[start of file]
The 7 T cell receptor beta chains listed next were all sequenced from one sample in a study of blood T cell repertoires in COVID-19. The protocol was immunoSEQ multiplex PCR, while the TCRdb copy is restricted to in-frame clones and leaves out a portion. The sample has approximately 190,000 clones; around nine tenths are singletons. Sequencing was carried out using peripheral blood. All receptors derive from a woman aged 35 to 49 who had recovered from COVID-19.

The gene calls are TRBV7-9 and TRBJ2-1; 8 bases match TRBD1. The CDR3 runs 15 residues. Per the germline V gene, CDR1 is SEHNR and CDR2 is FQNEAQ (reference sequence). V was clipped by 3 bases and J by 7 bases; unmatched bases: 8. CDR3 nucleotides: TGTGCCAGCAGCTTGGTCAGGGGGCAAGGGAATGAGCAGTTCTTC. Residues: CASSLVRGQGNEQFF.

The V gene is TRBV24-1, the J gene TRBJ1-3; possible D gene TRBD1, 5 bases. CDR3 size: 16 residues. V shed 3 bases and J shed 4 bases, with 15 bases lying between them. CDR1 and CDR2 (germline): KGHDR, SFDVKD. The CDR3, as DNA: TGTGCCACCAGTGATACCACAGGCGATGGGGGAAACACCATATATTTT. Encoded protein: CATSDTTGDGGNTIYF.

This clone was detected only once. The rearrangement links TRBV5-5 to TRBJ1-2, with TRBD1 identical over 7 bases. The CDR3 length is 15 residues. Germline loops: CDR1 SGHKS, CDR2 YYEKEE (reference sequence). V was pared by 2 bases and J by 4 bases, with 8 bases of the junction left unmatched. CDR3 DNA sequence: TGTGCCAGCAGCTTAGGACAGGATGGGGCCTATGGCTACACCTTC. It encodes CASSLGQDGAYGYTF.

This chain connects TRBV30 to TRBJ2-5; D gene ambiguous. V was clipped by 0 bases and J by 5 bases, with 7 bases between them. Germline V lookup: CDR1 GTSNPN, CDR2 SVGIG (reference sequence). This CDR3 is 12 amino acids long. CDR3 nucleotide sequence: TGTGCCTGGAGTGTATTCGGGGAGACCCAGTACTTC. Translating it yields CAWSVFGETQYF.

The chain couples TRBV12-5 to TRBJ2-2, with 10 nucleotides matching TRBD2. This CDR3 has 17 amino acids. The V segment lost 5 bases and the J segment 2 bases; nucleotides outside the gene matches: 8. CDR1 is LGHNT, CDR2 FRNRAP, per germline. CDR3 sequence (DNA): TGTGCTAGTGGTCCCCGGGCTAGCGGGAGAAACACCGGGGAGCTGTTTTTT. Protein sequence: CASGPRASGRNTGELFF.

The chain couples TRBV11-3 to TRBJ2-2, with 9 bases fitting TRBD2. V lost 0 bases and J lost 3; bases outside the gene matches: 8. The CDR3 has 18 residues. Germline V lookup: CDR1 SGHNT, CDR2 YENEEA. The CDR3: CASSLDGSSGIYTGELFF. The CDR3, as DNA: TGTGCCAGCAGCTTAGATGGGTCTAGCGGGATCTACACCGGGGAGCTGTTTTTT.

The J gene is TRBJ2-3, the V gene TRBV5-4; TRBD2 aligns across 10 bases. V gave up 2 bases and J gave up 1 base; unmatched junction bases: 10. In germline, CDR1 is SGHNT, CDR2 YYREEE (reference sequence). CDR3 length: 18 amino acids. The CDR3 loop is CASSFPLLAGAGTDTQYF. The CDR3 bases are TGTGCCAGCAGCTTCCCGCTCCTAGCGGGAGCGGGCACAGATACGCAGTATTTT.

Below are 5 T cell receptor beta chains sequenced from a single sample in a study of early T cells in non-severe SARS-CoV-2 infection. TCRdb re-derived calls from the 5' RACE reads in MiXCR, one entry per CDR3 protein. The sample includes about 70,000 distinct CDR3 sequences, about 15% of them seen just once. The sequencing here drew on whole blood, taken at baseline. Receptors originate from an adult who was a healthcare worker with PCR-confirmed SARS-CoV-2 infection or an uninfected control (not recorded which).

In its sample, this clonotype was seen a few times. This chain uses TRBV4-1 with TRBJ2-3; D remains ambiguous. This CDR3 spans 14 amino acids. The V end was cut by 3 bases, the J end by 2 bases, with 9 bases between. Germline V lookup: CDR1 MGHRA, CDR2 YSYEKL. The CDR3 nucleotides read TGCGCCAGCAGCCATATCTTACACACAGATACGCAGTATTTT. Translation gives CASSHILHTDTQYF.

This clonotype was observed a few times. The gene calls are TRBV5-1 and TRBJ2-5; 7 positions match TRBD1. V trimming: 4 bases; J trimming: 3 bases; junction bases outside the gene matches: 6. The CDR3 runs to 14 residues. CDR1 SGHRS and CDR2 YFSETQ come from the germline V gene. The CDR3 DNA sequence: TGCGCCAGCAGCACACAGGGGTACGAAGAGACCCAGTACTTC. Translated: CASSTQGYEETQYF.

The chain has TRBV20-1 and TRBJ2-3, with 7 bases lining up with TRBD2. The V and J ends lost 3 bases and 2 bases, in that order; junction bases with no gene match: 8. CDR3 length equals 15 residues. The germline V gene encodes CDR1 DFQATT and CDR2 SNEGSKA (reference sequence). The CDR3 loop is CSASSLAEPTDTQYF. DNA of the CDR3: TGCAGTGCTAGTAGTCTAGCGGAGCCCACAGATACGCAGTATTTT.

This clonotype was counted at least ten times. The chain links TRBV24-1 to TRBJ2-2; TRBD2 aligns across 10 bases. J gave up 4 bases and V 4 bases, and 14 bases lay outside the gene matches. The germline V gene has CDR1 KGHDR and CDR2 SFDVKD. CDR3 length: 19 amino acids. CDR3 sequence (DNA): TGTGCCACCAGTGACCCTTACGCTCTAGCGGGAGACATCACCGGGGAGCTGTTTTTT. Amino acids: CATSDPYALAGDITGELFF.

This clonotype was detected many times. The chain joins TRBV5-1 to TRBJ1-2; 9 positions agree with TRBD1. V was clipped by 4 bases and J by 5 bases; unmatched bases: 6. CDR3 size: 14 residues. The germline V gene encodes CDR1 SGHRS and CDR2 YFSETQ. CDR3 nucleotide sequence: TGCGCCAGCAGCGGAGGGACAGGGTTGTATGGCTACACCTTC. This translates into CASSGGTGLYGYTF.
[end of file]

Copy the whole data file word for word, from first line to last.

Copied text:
The 7 T cell receptor beta chains listed next were all sequenced from one sample in a study of blood T cell repertoires in COVID-19. The protocol was immunoSEQ multiplex PCR, while the TCRdb copy is restricted to in-frame clones and leaves out a portion. The sample has approximately 190,000 clones; around nine tenths are singletons. Sequencing was carried out using peripheral blood. All receptors derive from a woman aged 35 to 49 who had recovered from COVID-19.

The gene calls are TRBV7-9 and TRBJ2-1; 8 bases match TRBD1. The CDR3 runs 15 residues. Per the germline V gene, CDR1 is SEHNR and CDR2 is FQNEAQ (reference sequence). V was clipped by 3 bases and J by 7 bases; unmatched bases: 8. CDR3 nucleotides: TGTGCCAGCAGCTTGGTCAGGGGGCAAGGGAATGAGCAGTTCTTC. Residues: CASSLVRGQGNEQFF.

The V gene is TRBV24-1, the J gene TRBJ1-3; possible D gene TRBD1, 5 bases. CDR3 size: 16 residues. V shed 3 bases and J shed 4 bases, with 15 bases lying between them. CDR1 and CDR2 (germline): KGHDR, SFDVKD. The CDR3, as DNA: TGTGCCACCAGTGATACCACAGGCGATGGGGGAAACACCATATATTTT. Encoded protein: CATSDTTGDGGNTIYF.

This clone was detected only once. The rearrangement links TRBV5-5 to TRBJ1-2, with TRBD1 identical over 7 bases. The CDR3 length is 15 residues. Germline loops: CDR1 SGHKS, CDR2 YYEKEE (reference sequence). V was pared by 2 bases and J by 4 bases, with 8 bases of the junction left unmatched. CDR3 DNA sequence: TGTGCCAGCAGCTTAGGACAGGATGGGGCCTATGGCTACACCTTC. It encodes CASSLGQDGAYGYTF.

This chain connects TRBV30 to TRBJ2-5; D gene ambiguous. V was clipped by 0 bases and J by 5 bases, with 7 bases between them. Germline V lookup: CDR1 GTSNPN, CDR2 SVGIG (reference sequence). This CDR3 is 12 amino acids long. CDR3 nucleotide sequence: TGTGCCTGGAGTGTATTCGGGGAGACCCAGTACTTC. Translating it yields CAWSVFGETQYF.

The chain couples TRBV12-5 to TRBJ2-2, with 10 nucleotides matching TRBD2. This CDR3 has 17 amino acids. The V segment lost 5 bases and the J segment 2 bases; nucleotides outside the gene matches: 8. CDR1 is LGHNT, CDR2 FRNRAP, per germline. CDR3 sequence (DNA): TGTGCTAGTGGTCCCCGGGCTAGCGGGAGAAACACCGGGGAGCTGTTTTTT. Protein sequence: CASGPRASGRNTGELFF.

The chain couples TRBV11-3 to TRBJ2-2, with 9 bases fitting TRBD2. V lost 0 bases and J lost 3; bases outside the gene matches: 8. The CDR3 has 18 residues. Germline V lookup: CDR1 SGHNT, CDR2 YENEEA. The CDR3: CASSLDGSSGIYTGELFF. The CDR3, as DNA: TGTGCCAGCAGCTTAGATGGGTCTAGCGGGATCTACACCGGGGAGCTGTTTTTT.

The J gene is TRBJ2-3, the V gene TRBV5-4; TRBD2 aligns across 10 bases. V gave up 2 bases and J gave up 1 base; unmatched junction bases: 10. In germline, CDR1 is SGHNT, CDR2 YYREEE (reference sequence). CDR3 length: 18 amino acids. The CDR3 loop is CASSFPLLAGAGTDTQYF. The CDR3 bases are TGTGCCAGCAGCTTCCCGCTCCTAGCGGGAGCGGGCACAGATACGCAGTATTTT.

Below are 5 T cell receptor beta chains sequenced from a single sample in a study of early T cells in non-severe SARS-CoV-2 infection. TCRdb re-derived calls from the 5' RACE reads in MiXCR, one entry per CDR3 protein. The sample includes about 70,000 distinct CDR3 sequences, about 15% of them seen just once. The sequencing here drew on whole blood, taken at baseline. Receptors originate from an adult who was a healthcare worker with PCR-confirmed SARS-CoV-2 infection or an uninfected control (not recorded which).

In its sample, this clonotype was seen a few times. This chain uses TRBV4-1 with TRBJ2-3; D remains ambiguous. This CDR3 spans 14 amino acids. The V end was cut by 3 bases, the J end by 2 bases, with 9 bases between. Germline V lookup: CDR1 MGHRA, CDR2 YSYEKL. The CDR3 nucleotides read TGCGCCAGCAGCCATATCTTACACACAGATACGCAGTATTTT. Translation gives CASSHILHTDTQYF.

This clonotype was observed a few times. The gene calls are TRBV5-1 and TRBJ2-5; 7 positions match TRBD1. V trimming: 4 bases; J trimming: 3 bases; junction bases outside the gene matches: 6. The CDR3 runs to 14 residues. CDR1 SGHRS and CDR2 YFSETQ come from the germline V gene. The CDR3 DNA sequence: TGCGCCAGCAGCACACAGGGGTACGAAGAGACCCAGTACTTC. Translated: CASSTQGYEETQYF.

The chain has TRBV20-1 and TRBJ2-3, with 7 bases lining up with TRBD2. The V and J ends lost 3 bases and 2 bases, in that order; junction bases with no gene match: 8. CDR3 length equals 15 residues. The germline V gene encodes CDR1 DFQATT and CDR2 SNEGSKA (reference sequence). The CDR3 loop is CSASSLAEPTDTQYF. DNA of the CDR3: TGCAGTGCTAGTAGTCTAGCGGAGCCCACAGATACGCAGTATTTT.

This clonotype was counted at least ten times. The chain links TRBV24-1 to TRBJ2-2; TRBD2 aligns across 10 bases. J gave up 4 bases and V 4 bases, and 14 bases lay outside the gene matches. The germline V gene has CDR1 KGHDR and CDR2 SFDVKD. CDR3 length: 19 amino acids. CDR3 sequence (DNA): TGTGCCACCAGTGACCCTTACGCTCTAGCGGGAGACATCACCGGGGAGCTGTTTTTT. Amino acids: CATSDPYALAGDITGELFF.

This clonotype was detected many times. The chain joins TRBV5-1 to TRBJ1-2; 9 positions agree with TRBD1. V was clipped by 4 bases and J by 5 bases; unmatched bases: 6. CDR3 size: 14 residues. The germline V gene encodes CDR1 SGHRS and CDR2 YFSETQ. CDR3 nucleotide sequence: TGCGCCAGCAGCGGAGGGACAGGGTTGTATGGCTACACCTTC. This translates into CASSGGTGLYGYTF.